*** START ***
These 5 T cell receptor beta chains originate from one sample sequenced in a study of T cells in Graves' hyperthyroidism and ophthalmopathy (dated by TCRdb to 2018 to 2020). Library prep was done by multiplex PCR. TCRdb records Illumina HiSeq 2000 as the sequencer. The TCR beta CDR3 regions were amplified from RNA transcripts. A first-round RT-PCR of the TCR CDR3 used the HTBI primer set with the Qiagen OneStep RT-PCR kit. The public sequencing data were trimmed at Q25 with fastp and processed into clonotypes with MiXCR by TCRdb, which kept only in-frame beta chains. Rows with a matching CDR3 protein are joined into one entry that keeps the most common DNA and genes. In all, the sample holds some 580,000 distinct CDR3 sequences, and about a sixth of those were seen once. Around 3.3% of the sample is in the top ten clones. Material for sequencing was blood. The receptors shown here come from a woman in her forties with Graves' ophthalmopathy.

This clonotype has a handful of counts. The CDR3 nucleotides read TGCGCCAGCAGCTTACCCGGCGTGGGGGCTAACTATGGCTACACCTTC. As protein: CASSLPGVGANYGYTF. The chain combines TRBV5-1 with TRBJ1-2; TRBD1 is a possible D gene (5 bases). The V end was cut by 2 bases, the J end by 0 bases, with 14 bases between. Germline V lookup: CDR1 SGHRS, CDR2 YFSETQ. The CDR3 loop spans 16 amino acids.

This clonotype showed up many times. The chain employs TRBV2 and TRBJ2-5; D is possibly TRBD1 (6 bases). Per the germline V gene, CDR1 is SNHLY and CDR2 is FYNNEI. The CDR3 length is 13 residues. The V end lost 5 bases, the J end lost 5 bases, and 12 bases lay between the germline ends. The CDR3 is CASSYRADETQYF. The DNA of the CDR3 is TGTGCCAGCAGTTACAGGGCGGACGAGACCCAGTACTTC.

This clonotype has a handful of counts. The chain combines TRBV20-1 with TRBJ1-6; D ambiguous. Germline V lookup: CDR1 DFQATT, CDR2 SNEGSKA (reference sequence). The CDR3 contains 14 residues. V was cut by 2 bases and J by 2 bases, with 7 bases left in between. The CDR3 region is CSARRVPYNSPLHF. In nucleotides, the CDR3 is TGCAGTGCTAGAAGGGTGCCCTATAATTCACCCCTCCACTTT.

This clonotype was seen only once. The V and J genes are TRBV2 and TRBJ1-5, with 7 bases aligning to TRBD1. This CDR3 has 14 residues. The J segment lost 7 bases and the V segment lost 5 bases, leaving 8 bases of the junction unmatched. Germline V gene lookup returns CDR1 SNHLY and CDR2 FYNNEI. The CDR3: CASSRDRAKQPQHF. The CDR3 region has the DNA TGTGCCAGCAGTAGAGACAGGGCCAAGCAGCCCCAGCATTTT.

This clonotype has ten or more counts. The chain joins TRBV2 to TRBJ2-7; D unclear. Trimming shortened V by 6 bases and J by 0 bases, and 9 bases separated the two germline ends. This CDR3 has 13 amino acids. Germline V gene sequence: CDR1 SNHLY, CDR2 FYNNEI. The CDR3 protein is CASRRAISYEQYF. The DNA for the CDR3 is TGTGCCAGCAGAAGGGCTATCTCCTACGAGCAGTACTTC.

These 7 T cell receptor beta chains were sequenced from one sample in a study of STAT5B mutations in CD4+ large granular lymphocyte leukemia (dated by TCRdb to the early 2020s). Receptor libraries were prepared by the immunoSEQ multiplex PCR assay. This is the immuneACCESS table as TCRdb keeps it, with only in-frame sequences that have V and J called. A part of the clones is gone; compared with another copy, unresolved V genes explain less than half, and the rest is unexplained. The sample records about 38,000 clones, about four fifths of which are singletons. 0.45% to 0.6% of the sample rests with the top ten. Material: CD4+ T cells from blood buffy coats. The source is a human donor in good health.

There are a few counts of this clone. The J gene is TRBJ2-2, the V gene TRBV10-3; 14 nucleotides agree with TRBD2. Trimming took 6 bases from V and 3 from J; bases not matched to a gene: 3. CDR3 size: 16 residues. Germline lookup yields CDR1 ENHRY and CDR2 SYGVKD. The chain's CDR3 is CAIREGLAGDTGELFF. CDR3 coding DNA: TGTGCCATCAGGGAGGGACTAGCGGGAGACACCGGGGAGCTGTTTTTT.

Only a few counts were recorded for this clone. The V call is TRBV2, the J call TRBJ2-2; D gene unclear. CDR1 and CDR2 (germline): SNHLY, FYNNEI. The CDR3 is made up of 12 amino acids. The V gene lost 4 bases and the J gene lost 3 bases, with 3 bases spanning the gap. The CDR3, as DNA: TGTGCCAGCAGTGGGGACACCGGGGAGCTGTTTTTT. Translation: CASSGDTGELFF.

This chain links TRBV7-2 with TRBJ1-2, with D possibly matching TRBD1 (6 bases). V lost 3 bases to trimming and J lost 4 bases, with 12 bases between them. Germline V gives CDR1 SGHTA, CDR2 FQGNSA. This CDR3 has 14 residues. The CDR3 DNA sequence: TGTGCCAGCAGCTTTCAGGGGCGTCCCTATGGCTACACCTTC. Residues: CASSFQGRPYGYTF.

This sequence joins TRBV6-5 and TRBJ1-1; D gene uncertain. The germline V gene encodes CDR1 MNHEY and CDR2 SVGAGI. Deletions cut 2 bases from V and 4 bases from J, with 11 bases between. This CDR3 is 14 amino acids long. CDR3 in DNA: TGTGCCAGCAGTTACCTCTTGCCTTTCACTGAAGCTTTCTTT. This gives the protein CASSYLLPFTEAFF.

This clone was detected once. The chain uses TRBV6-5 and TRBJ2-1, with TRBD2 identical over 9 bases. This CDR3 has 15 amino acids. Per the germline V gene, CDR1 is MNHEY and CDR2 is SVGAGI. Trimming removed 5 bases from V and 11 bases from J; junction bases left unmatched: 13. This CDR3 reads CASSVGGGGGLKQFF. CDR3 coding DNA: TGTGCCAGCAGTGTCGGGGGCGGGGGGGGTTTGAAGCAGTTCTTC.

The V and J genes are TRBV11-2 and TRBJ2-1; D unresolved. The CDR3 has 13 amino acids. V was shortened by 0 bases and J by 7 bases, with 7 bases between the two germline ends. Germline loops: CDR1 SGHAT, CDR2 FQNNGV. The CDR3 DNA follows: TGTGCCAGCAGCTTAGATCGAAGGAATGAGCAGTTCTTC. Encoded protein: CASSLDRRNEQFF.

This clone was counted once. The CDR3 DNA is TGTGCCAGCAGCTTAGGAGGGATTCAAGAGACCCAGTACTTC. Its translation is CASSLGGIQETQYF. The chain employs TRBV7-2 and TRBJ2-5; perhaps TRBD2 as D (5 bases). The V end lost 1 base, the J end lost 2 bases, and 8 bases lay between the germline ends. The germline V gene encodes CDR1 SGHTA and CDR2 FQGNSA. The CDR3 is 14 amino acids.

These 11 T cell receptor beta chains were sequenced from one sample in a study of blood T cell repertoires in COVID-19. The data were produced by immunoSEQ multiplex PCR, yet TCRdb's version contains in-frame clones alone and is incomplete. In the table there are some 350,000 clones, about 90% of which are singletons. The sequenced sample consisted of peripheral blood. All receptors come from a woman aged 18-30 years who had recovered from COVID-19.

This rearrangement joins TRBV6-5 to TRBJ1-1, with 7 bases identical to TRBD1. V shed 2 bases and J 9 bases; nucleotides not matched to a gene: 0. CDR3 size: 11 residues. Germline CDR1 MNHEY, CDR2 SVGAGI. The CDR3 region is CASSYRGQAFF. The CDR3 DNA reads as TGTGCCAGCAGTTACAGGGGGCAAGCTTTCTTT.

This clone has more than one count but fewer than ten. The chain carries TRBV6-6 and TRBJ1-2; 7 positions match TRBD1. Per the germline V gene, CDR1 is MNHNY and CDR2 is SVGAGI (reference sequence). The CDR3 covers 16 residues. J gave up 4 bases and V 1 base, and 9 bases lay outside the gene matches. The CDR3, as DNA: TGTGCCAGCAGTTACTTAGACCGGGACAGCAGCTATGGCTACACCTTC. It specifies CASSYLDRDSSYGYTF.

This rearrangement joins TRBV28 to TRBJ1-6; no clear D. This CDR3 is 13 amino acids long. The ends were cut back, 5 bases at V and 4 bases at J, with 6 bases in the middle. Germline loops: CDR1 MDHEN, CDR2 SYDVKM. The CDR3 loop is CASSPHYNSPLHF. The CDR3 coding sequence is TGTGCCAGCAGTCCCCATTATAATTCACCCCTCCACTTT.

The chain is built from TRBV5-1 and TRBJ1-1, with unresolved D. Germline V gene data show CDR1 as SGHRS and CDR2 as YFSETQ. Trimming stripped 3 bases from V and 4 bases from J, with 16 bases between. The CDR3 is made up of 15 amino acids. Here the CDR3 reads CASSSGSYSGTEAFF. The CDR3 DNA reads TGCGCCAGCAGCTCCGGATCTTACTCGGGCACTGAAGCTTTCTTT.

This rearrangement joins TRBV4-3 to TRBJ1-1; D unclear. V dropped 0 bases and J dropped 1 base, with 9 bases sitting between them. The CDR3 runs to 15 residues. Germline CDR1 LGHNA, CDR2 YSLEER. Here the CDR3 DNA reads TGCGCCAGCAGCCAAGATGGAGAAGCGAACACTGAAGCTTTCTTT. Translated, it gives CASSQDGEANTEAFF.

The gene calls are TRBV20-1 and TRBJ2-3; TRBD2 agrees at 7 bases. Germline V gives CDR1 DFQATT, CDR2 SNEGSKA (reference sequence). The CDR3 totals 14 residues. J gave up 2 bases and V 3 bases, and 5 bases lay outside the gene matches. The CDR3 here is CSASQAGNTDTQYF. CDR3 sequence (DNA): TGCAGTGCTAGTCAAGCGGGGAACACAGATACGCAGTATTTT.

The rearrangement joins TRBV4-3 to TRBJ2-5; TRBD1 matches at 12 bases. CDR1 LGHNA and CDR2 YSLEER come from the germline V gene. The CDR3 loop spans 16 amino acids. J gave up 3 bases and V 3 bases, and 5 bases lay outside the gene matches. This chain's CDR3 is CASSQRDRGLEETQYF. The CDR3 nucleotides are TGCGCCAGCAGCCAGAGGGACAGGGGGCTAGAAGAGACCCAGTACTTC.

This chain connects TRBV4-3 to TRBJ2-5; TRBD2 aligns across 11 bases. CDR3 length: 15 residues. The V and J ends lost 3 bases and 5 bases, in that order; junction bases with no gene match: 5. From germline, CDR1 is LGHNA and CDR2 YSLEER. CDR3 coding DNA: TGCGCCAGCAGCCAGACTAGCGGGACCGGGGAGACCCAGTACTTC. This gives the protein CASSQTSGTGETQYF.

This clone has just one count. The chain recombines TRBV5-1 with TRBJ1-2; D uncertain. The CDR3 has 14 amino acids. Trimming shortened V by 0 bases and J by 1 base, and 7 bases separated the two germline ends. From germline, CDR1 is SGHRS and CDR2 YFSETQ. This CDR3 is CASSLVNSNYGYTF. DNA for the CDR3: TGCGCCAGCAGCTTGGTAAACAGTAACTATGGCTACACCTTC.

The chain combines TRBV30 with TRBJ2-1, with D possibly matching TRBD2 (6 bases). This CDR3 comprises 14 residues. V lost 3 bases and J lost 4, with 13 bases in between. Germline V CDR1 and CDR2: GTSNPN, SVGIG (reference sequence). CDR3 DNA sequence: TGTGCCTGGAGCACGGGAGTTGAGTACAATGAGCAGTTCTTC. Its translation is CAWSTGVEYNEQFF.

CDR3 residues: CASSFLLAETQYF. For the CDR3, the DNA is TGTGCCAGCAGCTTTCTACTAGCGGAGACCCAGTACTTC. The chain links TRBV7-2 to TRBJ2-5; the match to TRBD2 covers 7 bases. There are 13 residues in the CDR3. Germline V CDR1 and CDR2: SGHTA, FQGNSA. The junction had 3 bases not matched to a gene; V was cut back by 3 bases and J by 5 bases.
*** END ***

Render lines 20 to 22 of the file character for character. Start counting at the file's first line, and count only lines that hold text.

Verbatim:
This rearrangement joins TRBV4-3 to TRBJ1-1; D unclear. V dropped 0 bases and J dropped 1 base, with 9 bases sitting between them. The CDR3 runs to 15 residues. Germline CDR1 LGHNA, CDR2 YSLEER. Here the CDR3 DNA reads TGCGCCAGCAGCCAAGATGGAGAAGCGAACACTGAAGCTTTCTTT. Translated, it gives CASSQDGEANTEAFF.

The gene calls are TRBV20-1 and TRBJ2-3; TRBD2 agrees at 7 bases. Germline V gives CDR1 DFQATT, CDR2 SNEGSKA (reference sequence). The CDR3 totals 14 residues. J gave up 2 bases and V 3 bases, and 5 bases lay outside the gene matches. The CDR3 here is CSASQAGNTDTQYF. CDR3 sequence (DNA): TGCAGTGCTAGTCAAGCGGGGAACACAGATACGCAGTATTTT.

The rearrangement joins TRBV4-3 to TRBJ2-5; TRBD1 matches at 12 bases. CDR1 LGHNA and CDR2 YSLEER come from the germline V gene. The CDR3 loop spans 16 amino acids. J gave up 3 bases and V 3 bases, and 5 bases lay outside the gene matches. This chain's CDR3 is CASSQRDRGLEETQYF. The CDR3 nucleotides are TGCGCCAGCAGCCAGAGGGACAGGGGGCTAGAAGAGACCCAGTACTTC.